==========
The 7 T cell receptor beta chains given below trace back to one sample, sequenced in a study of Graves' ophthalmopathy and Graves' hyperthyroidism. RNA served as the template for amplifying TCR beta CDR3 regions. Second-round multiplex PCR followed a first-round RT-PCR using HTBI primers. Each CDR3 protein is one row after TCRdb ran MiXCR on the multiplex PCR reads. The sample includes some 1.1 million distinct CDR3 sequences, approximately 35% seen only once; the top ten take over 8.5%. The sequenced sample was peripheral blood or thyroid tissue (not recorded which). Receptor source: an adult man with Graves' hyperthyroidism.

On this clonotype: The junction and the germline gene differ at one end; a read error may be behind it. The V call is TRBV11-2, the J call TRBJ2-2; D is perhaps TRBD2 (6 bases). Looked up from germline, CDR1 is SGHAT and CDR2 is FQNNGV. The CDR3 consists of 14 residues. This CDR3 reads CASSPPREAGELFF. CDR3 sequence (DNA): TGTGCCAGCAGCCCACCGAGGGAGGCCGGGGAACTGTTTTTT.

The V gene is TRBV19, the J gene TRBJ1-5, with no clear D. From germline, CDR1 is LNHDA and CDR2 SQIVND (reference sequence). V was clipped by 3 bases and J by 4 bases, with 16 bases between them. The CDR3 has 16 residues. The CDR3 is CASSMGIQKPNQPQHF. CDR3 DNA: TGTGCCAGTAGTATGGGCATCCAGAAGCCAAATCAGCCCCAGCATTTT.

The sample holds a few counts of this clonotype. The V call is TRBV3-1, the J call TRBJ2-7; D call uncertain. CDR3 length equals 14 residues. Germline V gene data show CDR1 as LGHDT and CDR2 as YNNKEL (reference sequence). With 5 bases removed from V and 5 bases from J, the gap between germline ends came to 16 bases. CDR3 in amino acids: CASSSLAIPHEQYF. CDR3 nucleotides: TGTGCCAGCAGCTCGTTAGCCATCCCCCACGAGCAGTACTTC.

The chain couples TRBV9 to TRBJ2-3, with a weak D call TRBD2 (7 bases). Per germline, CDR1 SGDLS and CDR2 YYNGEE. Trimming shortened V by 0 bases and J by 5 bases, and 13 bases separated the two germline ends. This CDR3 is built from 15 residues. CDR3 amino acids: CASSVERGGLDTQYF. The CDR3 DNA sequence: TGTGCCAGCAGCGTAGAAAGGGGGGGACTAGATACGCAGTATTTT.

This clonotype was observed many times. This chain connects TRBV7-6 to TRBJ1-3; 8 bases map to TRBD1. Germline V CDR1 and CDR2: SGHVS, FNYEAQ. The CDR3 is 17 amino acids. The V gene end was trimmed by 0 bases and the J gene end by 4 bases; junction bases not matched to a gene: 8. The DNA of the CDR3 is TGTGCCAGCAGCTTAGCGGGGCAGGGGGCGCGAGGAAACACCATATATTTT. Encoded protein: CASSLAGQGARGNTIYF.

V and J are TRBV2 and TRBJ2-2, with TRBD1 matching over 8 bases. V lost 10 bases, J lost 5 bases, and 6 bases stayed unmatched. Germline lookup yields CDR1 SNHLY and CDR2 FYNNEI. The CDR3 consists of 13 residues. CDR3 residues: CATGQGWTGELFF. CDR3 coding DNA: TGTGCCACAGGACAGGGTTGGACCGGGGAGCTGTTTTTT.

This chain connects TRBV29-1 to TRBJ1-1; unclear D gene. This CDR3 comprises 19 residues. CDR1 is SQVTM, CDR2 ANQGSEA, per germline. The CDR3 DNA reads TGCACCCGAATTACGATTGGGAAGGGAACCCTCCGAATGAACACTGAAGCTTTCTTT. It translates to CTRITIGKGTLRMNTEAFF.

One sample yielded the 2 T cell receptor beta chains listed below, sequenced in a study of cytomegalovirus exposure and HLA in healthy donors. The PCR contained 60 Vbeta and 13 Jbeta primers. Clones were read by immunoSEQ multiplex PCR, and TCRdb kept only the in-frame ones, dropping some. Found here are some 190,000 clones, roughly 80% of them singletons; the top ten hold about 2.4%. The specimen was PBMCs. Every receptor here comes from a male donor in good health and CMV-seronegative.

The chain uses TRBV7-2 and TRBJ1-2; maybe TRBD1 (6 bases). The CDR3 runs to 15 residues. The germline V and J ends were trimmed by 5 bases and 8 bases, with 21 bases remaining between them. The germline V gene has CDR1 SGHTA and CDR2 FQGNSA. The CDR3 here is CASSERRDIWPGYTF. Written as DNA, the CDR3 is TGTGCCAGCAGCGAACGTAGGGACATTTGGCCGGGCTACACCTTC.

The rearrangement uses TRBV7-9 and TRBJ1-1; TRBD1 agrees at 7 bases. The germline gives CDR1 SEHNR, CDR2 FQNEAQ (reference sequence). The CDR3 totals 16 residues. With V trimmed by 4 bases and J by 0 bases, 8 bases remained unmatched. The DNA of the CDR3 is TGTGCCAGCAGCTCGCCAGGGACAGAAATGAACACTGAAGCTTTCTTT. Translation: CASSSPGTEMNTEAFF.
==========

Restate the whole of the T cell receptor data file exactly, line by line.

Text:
The 7 T cell receptor beta chains given below trace back to one sample, sequenced in a study of Graves' ophthalmopathy and Graves' hyperthyroidism. RNA served as the template for amplifying TCR beta CDR3 regions. Second-round multiplex PCR followed a first-round RT-PCR using HTBI primers. Each CDR3 protein is one row after TCRdb ran MiXCR on the multiplex PCR reads. The sample includes some 1.1 million distinct CDR3 sequences, approximately 35% seen only once; the top ten take over 8.5%. The sequenced sample was peripheral blood or thyroid tissue (not recorded which). Receptor source: an adult man with Graves' hyperthyroidism.

On this clonotype: The junction and the germline gene differ at one end; a read error may be behind it. The V call is TRBV11-2, the J call TRBJ2-2; D is perhaps TRBD2 (6 bases). Looked up from germline, CDR1 is SGHAT and CDR2 is FQNNGV. The CDR3 consists of 14 residues. This CDR3 reads CASSPPREAGELFF. CDR3 sequence (DNA): TGTGCCAGCAGCCCACCGAGGGAGGCCGGGGAACTGTTTTTT.

The V gene is TRBV19, the J gene TRBJ1-5, with no clear D. From germline, CDR1 is LNHDA and CDR2 SQIVND (reference sequence). V was clipped by 3 bases and J by 4 bases, with 16 bases between them. The CDR3 has 16 residues. The CDR3 is CASSMGIQKPNQPQHF. CDR3 DNA: TGTGCCAGTAGTATGGGCATCCAGAAGCCAAATCAGCCCCAGCATTTT.

The sample holds a few counts of this clonotype. The V call is TRBV3-1, the J call TRBJ2-7; D call uncertain. CDR3 length equals 14 residues. Germline V gene data show CDR1 as LGHDT and CDR2 as YNNKEL (reference sequence). With 5 bases removed from V and 5 bases from J, the gap between germline ends came to 16 bases. CDR3 in amino acids: CASSSLAIPHEQYF. CDR3 nucleotides: TGTGCCAGCAGCTCGTTAGCCATCCCCCACGAGCAGTACTTC.

The chain couples TRBV9 to TRBJ2-3, with a weak D call TRBD2 (7 bases). Per germline, CDR1 SGDLS and CDR2 YYNGEE. Trimming shortened V by 0 bases and J by 5 bases, and 13 bases separated the two germline ends. This CDR3 is built from 15 residues. CDR3 amino acids: CASSVERGGLDTQYF. The CDR3 DNA sequence: TGTGCCAGCAGCGTAGAAAGGGGGGGACTAGATACGCAGTATTTT.

This clonotype was observed many times. This chain connects TRBV7-6 to TRBJ1-3; 8 bases map to TRBD1. Germline V CDR1 and CDR2: SGHVS, FNYEAQ. The CDR3 is 17 amino acids. The V gene end was trimmed by 0 bases and the J gene end by 4 bases; junction bases not matched to a gene: 8. The DNA of the CDR3 is TGTGCCAGCAGCTTAGCGGGGCAGGGGGCGCGAGGAAACACCATATATTTT. Encoded protein: CASSLAGQGARGNTIYF.

V and J are TRBV2 and TRBJ2-2, with TRBD1 matching over 8 bases. V lost 10 bases, J lost 5 bases, and 6 bases stayed unmatched. Germline lookup yields CDR1 SNHLY and CDR2 FYNNEI. The CDR3 consists of 13 residues. CDR3 residues: CATGQGWTGELFF. CDR3 coding DNA: TGTGCCACAGGACAGGGTTGGACCGGGGAGCTGTTTTTT.

This chain connects TRBV29-1 to TRBJ1-1; unclear D gene. This CDR3 comprises 19 residues. CDR1 is SQVTM, CDR2 ANQGSEA, per germline. The CDR3 DNA reads TGCACCCGAATTACGATTGGGAAGGGAACCCTCCGAATGAACACTGAAGCTTTCTTT. It translates to CTRITIGKGTLRMNTEAFF.

One sample yielded the 2 T cell receptor beta chains listed below, sequenced in a study of cytomegalovirus exposure and HLA in healthy donors. The PCR contained 60 Vbeta and 13 Jbeta primers. Clones were read by immunoSEQ multiplex PCR, and TCRdb kept only the in-frame ones, dropping some. Found here are some 190,000 clones, roughly 80% of them singletons; the top ten hold about 2.4%. The specimen was PBMCs. Every receptor here comes from a male donor in good health and CMV-seronegative.

The chain uses TRBV7-2 and TRBJ1-2; maybe TRBD1 (6 bases). The CDR3 runs to 15 residues. The germline V and J ends were trimmed by 5 bases and 8 bases, with 21 bases remaining between them. The germline V gene has CDR1 SGHTA and CDR2 FQGNSA. The CDR3 here is CASSERRDIWPGYTF. Written as DNA, the CDR3 is TGTGCCAGCAGCGAACGTAGGGACATTTGGCCGGGCTACACCTTC.

The rearrangement uses TRBV7-9 and TRBJ1-1; TRBD1 agrees at 7 bases. The germline gives CDR1 SEHNR, CDR2 FQNEAQ (reference sequence). The CDR3 totals 16 residues. With V trimmed by 4 bases and J by 0 bases, 8 bases remained unmatched. The DNA of the CDR3 is TGTGCCAGCAGCTCGCCAGGGACAGAAATGAACACTGAAGCTTTCTTT. Translation: CASSSPGTEMNTEAFF.